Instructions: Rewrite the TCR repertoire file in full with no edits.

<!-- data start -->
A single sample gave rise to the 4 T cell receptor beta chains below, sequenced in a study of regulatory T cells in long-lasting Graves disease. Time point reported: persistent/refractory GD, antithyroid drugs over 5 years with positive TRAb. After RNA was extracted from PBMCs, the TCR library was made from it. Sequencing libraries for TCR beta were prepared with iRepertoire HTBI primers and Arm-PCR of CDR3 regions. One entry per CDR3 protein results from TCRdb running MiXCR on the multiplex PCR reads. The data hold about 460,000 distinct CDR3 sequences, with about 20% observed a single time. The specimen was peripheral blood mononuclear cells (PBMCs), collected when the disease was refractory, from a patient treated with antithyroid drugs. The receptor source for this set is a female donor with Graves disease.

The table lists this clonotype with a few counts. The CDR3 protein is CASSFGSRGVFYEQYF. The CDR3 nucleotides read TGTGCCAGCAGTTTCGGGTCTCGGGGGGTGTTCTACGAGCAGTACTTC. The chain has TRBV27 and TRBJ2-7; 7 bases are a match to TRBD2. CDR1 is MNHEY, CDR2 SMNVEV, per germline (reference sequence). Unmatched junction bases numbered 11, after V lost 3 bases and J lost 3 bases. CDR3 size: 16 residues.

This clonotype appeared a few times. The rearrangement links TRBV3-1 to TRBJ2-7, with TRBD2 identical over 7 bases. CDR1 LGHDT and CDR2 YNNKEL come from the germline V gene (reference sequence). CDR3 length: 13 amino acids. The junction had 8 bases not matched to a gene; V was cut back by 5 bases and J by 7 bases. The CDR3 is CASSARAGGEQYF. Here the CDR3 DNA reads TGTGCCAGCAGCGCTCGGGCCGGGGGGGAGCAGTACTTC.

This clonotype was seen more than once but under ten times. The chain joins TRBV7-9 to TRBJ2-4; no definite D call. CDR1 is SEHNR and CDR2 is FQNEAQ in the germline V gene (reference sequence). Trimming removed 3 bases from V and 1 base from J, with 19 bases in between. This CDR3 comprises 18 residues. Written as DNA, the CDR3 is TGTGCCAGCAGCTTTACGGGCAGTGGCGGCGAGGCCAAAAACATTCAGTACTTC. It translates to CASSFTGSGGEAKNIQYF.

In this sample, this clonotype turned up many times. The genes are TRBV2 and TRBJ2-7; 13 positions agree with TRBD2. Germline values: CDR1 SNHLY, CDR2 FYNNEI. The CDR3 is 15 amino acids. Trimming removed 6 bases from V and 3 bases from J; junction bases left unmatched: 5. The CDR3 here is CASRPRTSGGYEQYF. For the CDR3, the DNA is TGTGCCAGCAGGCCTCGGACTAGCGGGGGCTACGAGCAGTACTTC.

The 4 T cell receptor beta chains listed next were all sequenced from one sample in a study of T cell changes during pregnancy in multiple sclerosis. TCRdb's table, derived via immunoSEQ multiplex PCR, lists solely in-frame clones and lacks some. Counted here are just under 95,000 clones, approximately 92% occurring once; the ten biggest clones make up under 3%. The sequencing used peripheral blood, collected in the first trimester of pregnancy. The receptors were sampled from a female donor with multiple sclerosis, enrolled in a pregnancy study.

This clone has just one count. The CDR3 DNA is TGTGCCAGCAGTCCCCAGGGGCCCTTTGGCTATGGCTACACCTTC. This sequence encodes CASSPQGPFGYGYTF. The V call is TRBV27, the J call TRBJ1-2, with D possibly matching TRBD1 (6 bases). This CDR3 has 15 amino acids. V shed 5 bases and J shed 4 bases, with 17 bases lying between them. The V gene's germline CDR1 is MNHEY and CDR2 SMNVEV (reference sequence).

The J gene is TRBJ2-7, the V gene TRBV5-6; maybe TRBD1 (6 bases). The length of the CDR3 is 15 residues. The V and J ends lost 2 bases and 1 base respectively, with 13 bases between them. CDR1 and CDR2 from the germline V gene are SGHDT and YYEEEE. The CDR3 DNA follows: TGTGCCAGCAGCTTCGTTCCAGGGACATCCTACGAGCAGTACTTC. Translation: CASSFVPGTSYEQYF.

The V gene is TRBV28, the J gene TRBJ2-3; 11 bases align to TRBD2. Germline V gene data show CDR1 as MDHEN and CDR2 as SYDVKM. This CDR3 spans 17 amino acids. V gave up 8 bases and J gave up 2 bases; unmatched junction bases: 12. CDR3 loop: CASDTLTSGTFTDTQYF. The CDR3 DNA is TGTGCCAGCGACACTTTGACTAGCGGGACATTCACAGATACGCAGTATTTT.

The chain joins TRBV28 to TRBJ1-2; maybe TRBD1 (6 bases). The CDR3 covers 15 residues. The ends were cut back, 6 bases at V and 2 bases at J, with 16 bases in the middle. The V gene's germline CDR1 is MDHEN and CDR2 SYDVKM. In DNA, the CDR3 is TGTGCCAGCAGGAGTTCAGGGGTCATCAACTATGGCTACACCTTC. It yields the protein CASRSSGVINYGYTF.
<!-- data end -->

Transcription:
A single sample gave rise to the 4 T cell receptor beta chains below, sequenced in a study of regulatory T cells in long-lasting Graves disease. Time point reported: persistent/refractory GD, antithyroid drugs over 5 years with positive TRAb. After RNA was extracted from PBMCs, the TCR library was made from it. Sequencing libraries for TCR beta were prepared with iRepertoire HTBI primers and Arm-PCR of CDR3 regions. One entry per CDR3 protein results from TCRdb running MiXCR on the multiplex PCR reads. The data hold about 460,000 distinct CDR3 sequences, with about 20% observed a single time. The specimen was peripheral blood mononuclear cells (PBMCs), collected when the disease was refractory, from a patient treated with antithyroid drugs. The receptor source for this set is a female donor with Graves disease.

The table lists this clonotype with a few counts. The CDR3 protein is CASSFGSRGVFYEQYF. The CDR3 nucleotides read TGTGCCAGCAGTTTCGGGTCTCGGGGGGTGTTCTACGAGCAGTACTTC. The chain has TRBV27 and TRBJ2-7; 7 bases are a match to TRBD2. CDR1 is MNHEY, CDR2 SMNVEV, per germline (reference sequence). Unmatched junction bases numbered 11, after V lost 3 bases and J lost 3 bases. CDR3 size: 16 residues.

This clonotype appeared a few times. The rearrangement links TRBV3-1 to TRBJ2-7, with TRBD2 identical over 7 bases. CDR1 LGHDT and CDR2 YNNKEL come from the germline V gene (reference sequence). CDR3 length: 13 amino acids. The junction had 8 bases not matched to a gene; V was cut back by 5 bases and J by 7 bases. The CDR3 is CASSARAGGEQYF. Here the CDR3 DNA reads TGTGCCAGCAGCGCTCGGGCCGGGGGGGAGCAGTACTTC.

This clonotype was seen more than once but under ten times. The chain joins TRBV7-9 to TRBJ2-4; no definite D call. CDR1 is SEHNR and CDR2 is FQNEAQ in the germline V gene (reference sequence). Trimming removed 3 bases from V and 1 base from J, with 19 bases in between. This CDR3 comprises 18 residues. Written as DNA, the CDR3 is TGTGCCAGCAGCTTTACGGGCAGTGGCGGCGAGGCCAAAAACATTCAGTACTTC. It translates to CASSFTGSGGEAKNIQYF.

In this sample, this clonotype turned up many times. The genes are TRBV2 and TRBJ2-7; 13 positions agree with TRBD2. Germline values: CDR1 SNHLY, CDR2 FYNNEI. The CDR3 is 15 amino acids. Trimming removed 6 bases from V and 3 bases from J; junction bases left unmatched: 5. The CDR3 here is CASRPRTSGGYEQYF. For the CDR3, the DNA is TGTGCCAGCAGGCCTCGGACTAGCGGGGGCTACGAGCAGTACTTC.

The 4 T cell receptor beta chains listed next were all sequenced from one sample in a study of T cell changes during pregnancy in multiple sclerosis. TCRdb's table, derived via immunoSEQ multiplex PCR, lists solely in-frame clones and lacks some. Counted here are just under 95,000 clones, approximately 92% occurring once; the ten biggest clones make up under 3%. The sequencing used peripheral blood, collected in the first trimester of pregnancy. The receptors were sampled from a female donor with multiple sclerosis, enrolled in a pregnancy study.

This clone has just one count. The CDR3 DNA is TGTGCCAGCAGTCCCCAGGGGCCCTTTGGCTATGGCTACACCTTC. This sequence encodes CASSPQGPFGYGYTF. The V call is TRBV27, the J call TRBJ1-2, with D possibly matching TRBD1 (6 bases). This CDR3 has 15 amino acids. V shed 5 bases and J shed 4 bases, with 17 bases lying between them. The V gene's germline CDR1 is MNHEY and CDR2 SMNVEV (reference sequence).

The J gene is TRBJ2-7, the V gene TRBV5-6; maybe TRBD1 (6 bases). The length of the CDR3 is 15 residues. The V and J ends lost 2 bases and 1 base respectively, with 13 bases between them. CDR1 and CDR2 from the germline V gene are SGHDT and YYEEEE. The CDR3 DNA follows: TGTGCCAGCAGCTTCGTTCCAGGGACATCCTACGAGCAGTACTTC. Translation: CASSFVPGTSYEQYF.

The V gene is TRBV28, the J gene TRBJ2-3; 11 bases align to TRBD2. Germline V gene data show CDR1 as MDHEN and CDR2 as SYDVKM. This CDR3 spans 17 amino acids. V gave up 8 bases and J gave up 2 bases; unmatched junction bases: 12. CDR3 loop: CASDTLTSGTFTDTQYF. The CDR3 DNA is TGTGCCAGCGACACTTTGACTAGCGGGACATTCACAGATACGCAGTATTTT.

The chain joins TRBV28 to TRBJ1-2; maybe TRBD1 (6 bases). The CDR3 covers 15 residues. The ends were cut back, 6 bases at V and 2 bases at J, with 16 bases in the middle. The V gene's germline CDR1 is MDHEN and CDR2 SYDVKM. In DNA, the CDR3 is TGTGCCAGCAGGAGTTCAGGGGTCATCAACTATGGCTACACCTTC. It yields the protein CASRSSGVINYGYTF.